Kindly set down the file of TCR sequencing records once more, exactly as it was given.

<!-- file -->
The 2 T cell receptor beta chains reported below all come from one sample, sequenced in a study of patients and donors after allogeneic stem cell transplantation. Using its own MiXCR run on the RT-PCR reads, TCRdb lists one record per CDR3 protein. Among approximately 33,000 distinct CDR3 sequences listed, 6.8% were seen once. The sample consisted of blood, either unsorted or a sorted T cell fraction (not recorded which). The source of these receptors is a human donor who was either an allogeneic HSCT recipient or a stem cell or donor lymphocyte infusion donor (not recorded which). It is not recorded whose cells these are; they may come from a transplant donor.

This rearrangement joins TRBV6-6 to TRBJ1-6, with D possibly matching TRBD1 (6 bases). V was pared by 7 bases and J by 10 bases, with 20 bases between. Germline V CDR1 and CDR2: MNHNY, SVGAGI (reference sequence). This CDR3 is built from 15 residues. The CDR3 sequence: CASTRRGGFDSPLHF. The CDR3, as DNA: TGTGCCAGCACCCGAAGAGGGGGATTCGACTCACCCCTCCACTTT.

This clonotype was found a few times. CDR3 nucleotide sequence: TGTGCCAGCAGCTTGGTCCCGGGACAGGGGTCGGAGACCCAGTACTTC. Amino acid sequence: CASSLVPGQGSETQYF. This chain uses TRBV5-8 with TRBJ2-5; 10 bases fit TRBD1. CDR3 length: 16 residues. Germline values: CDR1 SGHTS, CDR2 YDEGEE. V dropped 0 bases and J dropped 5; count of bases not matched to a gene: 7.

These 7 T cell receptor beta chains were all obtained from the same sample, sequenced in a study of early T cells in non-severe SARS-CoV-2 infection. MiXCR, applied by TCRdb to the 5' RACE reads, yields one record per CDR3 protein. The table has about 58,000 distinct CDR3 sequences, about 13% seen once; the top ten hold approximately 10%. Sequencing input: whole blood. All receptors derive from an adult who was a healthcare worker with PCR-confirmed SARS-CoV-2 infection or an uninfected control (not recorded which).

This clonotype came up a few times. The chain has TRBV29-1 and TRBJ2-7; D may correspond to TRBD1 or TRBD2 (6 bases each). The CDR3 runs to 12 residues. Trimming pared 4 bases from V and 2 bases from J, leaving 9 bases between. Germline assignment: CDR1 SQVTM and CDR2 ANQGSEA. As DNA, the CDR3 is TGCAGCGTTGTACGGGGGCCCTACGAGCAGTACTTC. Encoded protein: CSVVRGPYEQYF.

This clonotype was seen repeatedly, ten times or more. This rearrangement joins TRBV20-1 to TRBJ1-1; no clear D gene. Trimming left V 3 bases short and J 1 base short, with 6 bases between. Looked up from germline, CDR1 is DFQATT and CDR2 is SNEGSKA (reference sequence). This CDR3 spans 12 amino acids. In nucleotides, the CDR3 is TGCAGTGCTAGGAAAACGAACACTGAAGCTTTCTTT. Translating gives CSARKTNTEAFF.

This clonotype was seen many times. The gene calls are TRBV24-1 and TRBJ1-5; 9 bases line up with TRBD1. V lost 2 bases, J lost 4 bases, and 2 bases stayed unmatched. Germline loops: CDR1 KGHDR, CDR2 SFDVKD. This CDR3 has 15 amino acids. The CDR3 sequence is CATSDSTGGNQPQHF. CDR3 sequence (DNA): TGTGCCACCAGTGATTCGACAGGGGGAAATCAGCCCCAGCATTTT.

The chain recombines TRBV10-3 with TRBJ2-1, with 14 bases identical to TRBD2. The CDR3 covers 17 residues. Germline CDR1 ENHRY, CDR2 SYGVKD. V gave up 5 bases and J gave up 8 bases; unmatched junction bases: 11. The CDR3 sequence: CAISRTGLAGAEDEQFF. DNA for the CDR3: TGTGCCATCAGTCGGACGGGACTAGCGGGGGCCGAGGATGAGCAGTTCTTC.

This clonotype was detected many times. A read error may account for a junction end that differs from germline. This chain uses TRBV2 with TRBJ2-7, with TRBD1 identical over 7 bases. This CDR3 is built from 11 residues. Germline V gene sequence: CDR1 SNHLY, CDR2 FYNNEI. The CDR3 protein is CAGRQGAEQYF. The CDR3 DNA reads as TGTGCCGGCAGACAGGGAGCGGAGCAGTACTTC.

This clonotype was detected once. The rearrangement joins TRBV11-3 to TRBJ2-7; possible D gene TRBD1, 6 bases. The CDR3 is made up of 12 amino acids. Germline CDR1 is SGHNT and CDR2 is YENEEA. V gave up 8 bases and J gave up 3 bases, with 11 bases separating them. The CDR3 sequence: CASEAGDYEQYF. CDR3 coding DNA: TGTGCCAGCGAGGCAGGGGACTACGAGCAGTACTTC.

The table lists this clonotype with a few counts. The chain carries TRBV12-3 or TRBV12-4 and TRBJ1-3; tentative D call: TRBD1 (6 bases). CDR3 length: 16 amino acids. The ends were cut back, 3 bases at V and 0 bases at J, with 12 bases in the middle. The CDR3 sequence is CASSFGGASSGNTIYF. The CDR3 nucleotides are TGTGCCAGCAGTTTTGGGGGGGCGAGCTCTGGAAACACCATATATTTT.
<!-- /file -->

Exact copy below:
The 2 T cell receptor beta chains reported below all come from one sample, sequenced in a study of patients and donors after allogeneic stem cell transplantation. Using its own MiXCR run on the RT-PCR reads, TCRdb lists one record per CDR3 protein. Among approximately 33,000 distinct CDR3 sequences listed, 6.8% were seen once. The sample consisted of blood, either unsorted or a sorted T cell fraction (not recorded which). The source of these receptors is a human donor who was either an allogeneic HSCT recipient or a stem cell or donor lymphocyte infusion donor (not recorded which). It is not recorded whose cells these are; they may come from a transplant donor.

This rearrangement joins TRBV6-6 to TRBJ1-6, with D possibly matching TRBD1 (6 bases). V was pared by 7 bases and J by 10 bases, with 20 bases between. Germline V CDR1 and CDR2: MNHNY, SVGAGI (reference sequence). This CDR3 is built from 15 residues. The CDR3 sequence: CASTRRGGFDSPLHF. The CDR3, as DNA: TGTGCCAGCACCCGAAGAGGGGGATTCGACTCACCCCTCCACTTT.

This clonotype was found a few times. CDR3 nucleotide sequence: TGTGCCAGCAGCTTGGTCCCGGGACAGGGGTCGGAGACCCAGTACTTC. Amino acid sequence: CASSLVPGQGSETQYF. This chain uses TRBV5-8 with TRBJ2-5; 10 bases fit TRBD1. CDR3 length: 16 residues. Germline values: CDR1 SGHTS, CDR2 YDEGEE. V dropped 0 bases and J dropped 5; count of bases not matched to a gene: 7.

These 7 T cell receptor beta chains were all obtained from the same sample, sequenced in a study of early T cells in non-severe SARS-CoV-2 infection. MiXCR, applied by TCRdb to the 5' RACE reads, yields one record per CDR3 protein. The table has about 58,000 distinct CDR3 sequences, about 13% seen once; the top ten hold approximately 10%. Sequencing input: whole blood. All receptors derive from an adult who was a healthcare worker with PCR-confirmed SARS-CoV-2 infection or an uninfected control (not recorded which).

This clonotype came up a few times. The chain has TRBV29-1 and TRBJ2-7; D may correspond to TRBD1 or TRBD2 (6 bases each). The CDR3 runs to 12 residues. Trimming pared 4 bases from V and 2 bases from J, leaving 9 bases between. Germline assignment: CDR1 SQVTM and CDR2 ANQGSEA. As DNA, the CDR3 is TGCAGCGTTGTACGGGGGCCCTACGAGCAGTACTTC. Encoded protein: CSVVRGPYEQYF.

This clonotype was seen repeatedly, ten times or more. This rearrangement joins TRBV20-1 to TRBJ1-1; no clear D gene. Trimming left V 3 bases short and J 1 base short, with 6 bases between. Looked up from germline, CDR1 is DFQATT and CDR2 is SNEGSKA (reference sequence). This CDR3 spans 12 amino acids. In nucleotides, the CDR3 is TGCAGTGCTAGGAAAACGAACACTGAAGCTTTCTTT. Translating gives CSARKTNTEAFF.

This clonotype was seen many times. The gene calls are TRBV24-1 and TRBJ1-5; 9 bases line up with TRBD1. V lost 2 bases, J lost 4 bases, and 2 bases stayed unmatched. Germline loops: CDR1 KGHDR, CDR2 SFDVKD. This CDR3 has 15 amino acids. The CDR3 sequence is CATSDSTGGNQPQHF. CDR3 sequence (DNA): TGTGCCACCAGTGATTCGACAGGGGGAAATCAGCCCCAGCATTTT.

The chain recombines TRBV10-3 with TRBJ2-1, with 14 bases identical to TRBD2. The CDR3 covers 17 residues. Germline CDR1 ENHRY, CDR2 SYGVKD. V gave up 5 bases and J gave up 8 bases; unmatched junction bases: 11. The CDR3 sequence: CAISRTGLAGAEDEQFF. DNA for the CDR3: TGTGCCATCAGTCGGACGGGACTAGCGGGGGCCGAGGATGAGCAGTTCTTC.

This clonotype was detected many times. A read error may account for a junction end that differs from germline. This chain uses TRBV2 with TRBJ2-7, with TRBD1 identical over 7 bases. This CDR3 is built from 11 residues. Germline V gene sequence: CDR1 SNHLY, CDR2 FYNNEI. The CDR3 protein is CAGRQGAEQYF. The CDR3 DNA reads as TGTGCCGGCAGACAGGGAGCGGAGCAGTACTTC.

This clonotype was detected once. The rearrangement joins TRBV11-3 to TRBJ2-7; possible D gene TRBD1, 6 bases. The CDR3 is made up of 12 amino acids. Germline CDR1 is SGHNT and CDR2 is YENEEA. V gave up 8 bases and J gave up 3 bases, with 11 bases separating them. The CDR3 sequence: CASEAGDYEQYF. CDR3 coding DNA: TGTGCCAGCGAGGCAGGGGACTACGAGCAGTACTTC.

The table lists this clonotype with a few counts. The chain carries TRBV12-3 or TRBV12-4 and TRBJ1-3; tentative D call: TRBD1 (6 bases). CDR3 length: 16 amino acids. The ends were cut back, 3 bases at V and 0 bases at J, with 12 bases in the middle. The CDR3 sequence is CASSFGGASSGNTIYF. The CDR3 nucleotides are TGTGCCAGCAGTTTTGGGGGGGCGAGCTCTGGAAACACCATATATTTT.